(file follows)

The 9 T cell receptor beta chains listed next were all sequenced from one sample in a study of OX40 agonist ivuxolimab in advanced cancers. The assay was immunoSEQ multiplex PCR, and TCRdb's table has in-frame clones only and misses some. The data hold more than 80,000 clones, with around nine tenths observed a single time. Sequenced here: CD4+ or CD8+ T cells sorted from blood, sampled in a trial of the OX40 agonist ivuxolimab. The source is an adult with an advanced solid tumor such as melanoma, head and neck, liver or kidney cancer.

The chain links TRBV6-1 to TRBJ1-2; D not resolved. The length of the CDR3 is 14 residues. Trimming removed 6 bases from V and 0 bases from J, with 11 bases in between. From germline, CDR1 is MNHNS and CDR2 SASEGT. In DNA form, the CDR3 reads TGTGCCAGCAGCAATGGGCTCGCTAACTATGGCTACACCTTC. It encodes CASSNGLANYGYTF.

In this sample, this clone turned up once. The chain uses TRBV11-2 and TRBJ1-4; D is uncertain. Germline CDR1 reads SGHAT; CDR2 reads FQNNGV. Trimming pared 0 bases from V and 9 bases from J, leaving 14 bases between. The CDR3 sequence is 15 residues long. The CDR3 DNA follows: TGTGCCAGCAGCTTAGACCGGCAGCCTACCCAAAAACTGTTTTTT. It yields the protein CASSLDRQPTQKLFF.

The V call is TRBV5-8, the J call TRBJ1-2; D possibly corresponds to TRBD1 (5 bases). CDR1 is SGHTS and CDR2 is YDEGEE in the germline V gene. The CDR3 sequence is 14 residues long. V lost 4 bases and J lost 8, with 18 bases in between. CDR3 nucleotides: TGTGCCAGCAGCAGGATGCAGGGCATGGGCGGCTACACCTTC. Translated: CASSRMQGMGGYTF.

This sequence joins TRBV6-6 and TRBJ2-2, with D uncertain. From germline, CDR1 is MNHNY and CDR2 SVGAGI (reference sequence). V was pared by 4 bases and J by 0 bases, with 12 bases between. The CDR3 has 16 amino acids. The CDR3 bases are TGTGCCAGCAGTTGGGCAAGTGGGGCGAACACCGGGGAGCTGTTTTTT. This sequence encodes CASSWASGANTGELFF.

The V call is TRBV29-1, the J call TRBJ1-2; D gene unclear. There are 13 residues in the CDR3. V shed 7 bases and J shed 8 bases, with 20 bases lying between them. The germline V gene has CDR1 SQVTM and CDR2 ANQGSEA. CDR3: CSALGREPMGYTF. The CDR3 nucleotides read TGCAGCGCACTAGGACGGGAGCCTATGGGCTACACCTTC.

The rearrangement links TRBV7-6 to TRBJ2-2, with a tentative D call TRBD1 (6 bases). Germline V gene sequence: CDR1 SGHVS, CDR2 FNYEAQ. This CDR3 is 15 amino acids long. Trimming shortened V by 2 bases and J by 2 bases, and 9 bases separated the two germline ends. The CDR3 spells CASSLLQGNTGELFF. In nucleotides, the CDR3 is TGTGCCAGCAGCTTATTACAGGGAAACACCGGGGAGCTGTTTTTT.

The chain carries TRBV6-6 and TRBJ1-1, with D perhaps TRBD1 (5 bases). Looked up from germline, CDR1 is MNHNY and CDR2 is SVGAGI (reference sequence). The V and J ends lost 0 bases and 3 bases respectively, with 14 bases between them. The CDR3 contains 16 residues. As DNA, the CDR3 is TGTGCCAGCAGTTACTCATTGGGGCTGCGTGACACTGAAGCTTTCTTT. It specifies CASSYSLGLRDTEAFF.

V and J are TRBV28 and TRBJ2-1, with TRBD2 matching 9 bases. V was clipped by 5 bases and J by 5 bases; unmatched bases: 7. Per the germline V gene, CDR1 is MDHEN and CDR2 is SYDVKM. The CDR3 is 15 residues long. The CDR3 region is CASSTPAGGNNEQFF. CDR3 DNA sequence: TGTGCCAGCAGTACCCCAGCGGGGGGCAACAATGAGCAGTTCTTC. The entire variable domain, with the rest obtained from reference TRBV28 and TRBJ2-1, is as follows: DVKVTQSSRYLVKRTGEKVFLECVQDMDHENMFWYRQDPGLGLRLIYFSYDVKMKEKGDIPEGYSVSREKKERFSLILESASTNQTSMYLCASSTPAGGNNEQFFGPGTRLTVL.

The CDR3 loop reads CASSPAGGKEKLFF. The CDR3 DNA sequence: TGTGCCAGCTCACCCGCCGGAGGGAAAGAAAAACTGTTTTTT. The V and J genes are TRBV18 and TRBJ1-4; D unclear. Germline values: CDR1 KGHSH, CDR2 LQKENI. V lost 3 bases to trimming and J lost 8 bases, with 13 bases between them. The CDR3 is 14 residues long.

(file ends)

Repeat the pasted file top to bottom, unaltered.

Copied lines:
The 9 T cell receptor beta chains listed next were all sequenced from one sample in a study of OX40 agonist ivuxolimab in advanced cancers. The assay was immunoSEQ multiplex PCR, and TCRdb's table has in-frame clones only and misses some. The data hold more than 80,000 clones, with around nine tenths observed a single time. Sequenced here: CD4+ or CD8+ T cells sorted from blood, sampled in a trial of the OX40 agonist ivuxolimab. The source is an adult with an advanced solid tumor such as melanoma, head and neck, liver or kidney cancer.

The chain links TRBV6-1 to TRBJ1-2; D not resolved. The length of the CDR3 is 14 residues. Trimming removed 6 bases from V and 0 bases from J, with 11 bases in between. From germline, CDR1 is MNHNS and CDR2 SASEGT. In DNA form, the CDR3 reads TGTGCCAGCAGCAATGGGCTCGCTAACTATGGCTACACCTTC. It encodes CASSNGLANYGYTF.

In this sample, this clone turned up once. The chain uses TRBV11-2 and TRBJ1-4; D is uncertain. Germline CDR1 reads SGHAT; CDR2 reads FQNNGV. Trimming pared 0 bases from V and 9 bases from J, leaving 14 bases between. The CDR3 sequence is 15 residues long. The CDR3 DNA follows: TGTGCCAGCAGCTTAGACCGGCAGCCTACCCAAAAACTGTTTTTT. It yields the protein CASSLDRQPTQKLFF.

The V call is TRBV5-8, the J call TRBJ1-2; D possibly corresponds to TRBD1 (5 bases). CDR1 is SGHTS and CDR2 is YDEGEE in the germline V gene. The CDR3 sequence is 14 residues long. V lost 4 bases and J lost 8, with 18 bases in between. CDR3 nucleotides: TGTGCCAGCAGCAGGATGCAGGGCATGGGCGGCTACACCTTC. Translated: CASSRMQGMGGYTF.

This sequence joins TRBV6-6 and TRBJ2-2, with D uncertain. From germline, CDR1 is MNHNY and CDR2 SVGAGI (reference sequence). V was pared by 4 bases and J by 0 bases, with 12 bases between. The CDR3 has 16 amino acids. The CDR3 bases are TGTGCCAGCAGTTGGGCAAGTGGGGCGAACACCGGGGAGCTGTTTTTT. This sequence encodes CASSWASGANTGELFF.

The V call is TRBV29-1, the J call TRBJ1-2; D gene unclear. There are 13 residues in the CDR3. V shed 7 bases and J shed 8 bases, with 20 bases lying between them. The germline V gene has CDR1 SQVTM and CDR2 ANQGSEA. CDR3: CSALGREPMGYTF. The CDR3 nucleotides read TGCAGCGCACTAGGACGGGAGCCTATGGGCTACACCTTC.

The rearrangement links TRBV7-6 to TRBJ2-2, with a tentative D call TRBD1 (6 bases). Germline V gene sequence: CDR1 SGHVS, CDR2 FNYEAQ. This CDR3 is 15 amino acids long. Trimming shortened V by 2 bases and J by 2 bases, and 9 bases separated the two germline ends. The CDR3 spells CASSLLQGNTGELFF. In nucleotides, the CDR3 is TGTGCCAGCAGCTTATTACAGGGAAACACCGGGGAGCTGTTTTTT.

The chain carries TRBV6-6 and TRBJ1-1, with D perhaps TRBD1 (5 bases). Looked up from germline, CDR1 is MNHNY and CDR2 is SVGAGI (reference sequence). The V and J ends lost 0 bases and 3 bases respectively, with 14 bases between them. The CDR3 contains 16 residues. As DNA, the CDR3 is TGTGCCAGCAGTTACTCATTGGGGCTGCGTGACACTGAAGCTTTCTTT. It specifies CASSYSLGLRDTEAFF.

V and J are TRBV28 and TRBJ2-1, with TRBD2 matching 9 bases. V was clipped by 5 bases and J by 5 bases; unmatched bases: 7. Per the germline V gene, CDR1 is MDHEN and CDR2 is SYDVKM. The CDR3 is 15 residues long. The CDR3 region is CASSTPAGGNNEQFF. CDR3 DNA sequence: TGTGCCAGCAGTACCCCAGCGGGGGGCAACAATGAGCAGTTCTTC. The entire variable domain, with the rest obtained from reference TRBV28 and TRBJ2-1, is as follows: DVKVTQSSRYLVKRTGEKVFLECVQDMDHENMFWYRQDPGLGLRLIYFSYDVKMKEKGDIPEGYSVSREKKERFSLILESASTNQTSMYLCASSTPAGGNNEQFFGPGTRLTVL.

The CDR3 loop reads CASSPAGGKEKLFF. The CDR3 DNA sequence: TGTGCCAGCTCACCCGCCGGAGGGAAAGAAAAACTGTTTTTT. The V and J genes are TRBV18 and TRBJ1-4; D unclear. Germline values: CDR1 KGHSH, CDR2 LQKENI. V lost 3 bases to trimming and J lost 8 bases, with 13 bases between them. The CDR3 is 14 residues long.